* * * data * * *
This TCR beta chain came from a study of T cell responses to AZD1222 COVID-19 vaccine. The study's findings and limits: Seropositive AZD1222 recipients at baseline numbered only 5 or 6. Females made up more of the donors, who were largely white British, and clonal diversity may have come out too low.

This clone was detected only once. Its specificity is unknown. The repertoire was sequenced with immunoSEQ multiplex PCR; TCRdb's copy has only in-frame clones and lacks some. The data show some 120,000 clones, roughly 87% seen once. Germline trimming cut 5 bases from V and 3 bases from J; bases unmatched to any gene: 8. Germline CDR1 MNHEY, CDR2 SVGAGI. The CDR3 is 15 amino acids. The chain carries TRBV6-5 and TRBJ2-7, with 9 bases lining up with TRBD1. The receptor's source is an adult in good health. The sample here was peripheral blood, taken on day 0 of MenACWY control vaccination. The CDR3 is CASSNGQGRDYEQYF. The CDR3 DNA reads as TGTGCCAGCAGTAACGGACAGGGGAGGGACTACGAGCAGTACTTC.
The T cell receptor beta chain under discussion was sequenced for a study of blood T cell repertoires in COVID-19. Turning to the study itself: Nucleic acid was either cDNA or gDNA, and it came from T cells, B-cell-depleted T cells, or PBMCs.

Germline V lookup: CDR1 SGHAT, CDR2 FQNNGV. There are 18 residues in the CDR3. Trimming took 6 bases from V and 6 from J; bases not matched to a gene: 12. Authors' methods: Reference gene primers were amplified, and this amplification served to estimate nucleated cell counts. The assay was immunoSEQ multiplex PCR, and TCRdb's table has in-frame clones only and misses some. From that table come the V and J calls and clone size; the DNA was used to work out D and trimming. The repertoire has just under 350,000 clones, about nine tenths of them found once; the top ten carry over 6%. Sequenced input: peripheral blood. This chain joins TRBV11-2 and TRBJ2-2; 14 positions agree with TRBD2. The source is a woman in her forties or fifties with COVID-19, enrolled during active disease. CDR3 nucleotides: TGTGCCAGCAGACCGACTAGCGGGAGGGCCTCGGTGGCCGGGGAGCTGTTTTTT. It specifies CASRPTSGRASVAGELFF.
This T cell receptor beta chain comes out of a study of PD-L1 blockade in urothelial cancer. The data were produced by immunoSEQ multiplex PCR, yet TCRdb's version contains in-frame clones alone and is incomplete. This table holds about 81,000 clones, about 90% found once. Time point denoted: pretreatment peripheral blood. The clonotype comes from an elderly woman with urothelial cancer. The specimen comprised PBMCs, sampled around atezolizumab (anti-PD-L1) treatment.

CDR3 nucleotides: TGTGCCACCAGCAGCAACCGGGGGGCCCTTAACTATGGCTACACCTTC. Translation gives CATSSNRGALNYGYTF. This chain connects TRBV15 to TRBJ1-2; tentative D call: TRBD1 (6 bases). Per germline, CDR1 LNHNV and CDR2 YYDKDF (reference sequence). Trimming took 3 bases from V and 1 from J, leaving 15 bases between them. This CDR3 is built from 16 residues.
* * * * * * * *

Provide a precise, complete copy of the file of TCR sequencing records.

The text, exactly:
This TCR beta chain came from a study of T cell responses to AZD1222 COVID-19 vaccine. The study's findings and limits: Seropositive AZD1222 recipients at baseline numbered only 5 or 6. Females made up more of the donors, who were largely white British, and clonal diversity may have come out too low.

This clone was detected only once. Its specificity is unknown. The repertoire was sequenced with immunoSEQ multiplex PCR; TCRdb's copy has only in-frame clones and lacks some. The data show some 120,000 clones, roughly 87% seen once. Germline trimming cut 5 bases from V and 3 bases from J; bases unmatched to any gene: 8. Germline CDR1 MNHEY, CDR2 SVGAGI. The CDR3 is 15 amino acids. The chain carries TRBV6-5 and TRBJ2-7, with 9 bases lining up with TRBD1. The receptor's source is an adult in good health. The sample here was peripheral blood, taken on day 0 of MenACWY control vaccination. The CDR3 is CASSNGQGRDYEQYF. The CDR3 DNA reads as TGTGCCAGCAGTAACGGACAGGGGAGGGACTACGAGCAGTACTTC.
The T cell receptor beta chain under discussion was sequenced for a study of blood T cell repertoires in COVID-19. Turning to the study itself: Nucleic acid was either cDNA or gDNA, and it came from T cells, B-cell-depleted T cells, or PBMCs.

Germline V lookup: CDR1 SGHAT, CDR2 FQNNGV. There are 18 residues in the CDR3. Trimming took 6 bases from V and 6 from J; bases not matched to a gene: 12. Authors' methods: Reference gene primers were amplified, and this amplification served to estimate nucleated cell counts. The assay was immunoSEQ multiplex PCR, and TCRdb's table has in-frame clones only and misses some. From that table come the V and J calls and clone size; the DNA was used to work out D and trimming. The repertoire has just under 350,000 clones, about nine tenths of them found once; the top ten carry over 6%. Sequenced input: peripheral blood. This chain joins TRBV11-2 and TRBJ2-2; 14 positions agree with TRBD2. The source is a woman in her forties or fifties with COVID-19, enrolled during active disease. CDR3 nucleotides: TGTGCCAGCAGACCGACTAGCGGGAGGGCCTCGGTGGCCGGGGAGCTGTTTTTT. It specifies CASRPTSGRASVAGELFF.
This T cell receptor beta chain comes out of a study of PD-L1 blockade in urothelial cancer. The data were produced by immunoSEQ multiplex PCR, yet TCRdb's version contains in-frame clones alone and is incomplete. This table holds about 81,000 clones, about 90% found once. Time point denoted: pretreatment peripheral blood. The clonotype comes from an elderly woman with urothelial cancer. The specimen comprised PBMCs, sampled around atezolizumab (anti-PD-L1) treatment.

CDR3 nucleotides: TGTGCCACCAGCAGCAACCGGGGGGCCCTTAACTATGGCTACACCTTC. Translation gives CATSSNRGALNYGYTF. This chain connects TRBV15 to TRBJ1-2; tentative D call: TRBD1 (6 bases). Per germline, CDR1 LNHNV and CDR2 YYDKDF (reference sequence). Trimming took 3 bases from V and 1 from J, leaving 15 bases between them. This CDR3 is built from 16 residues.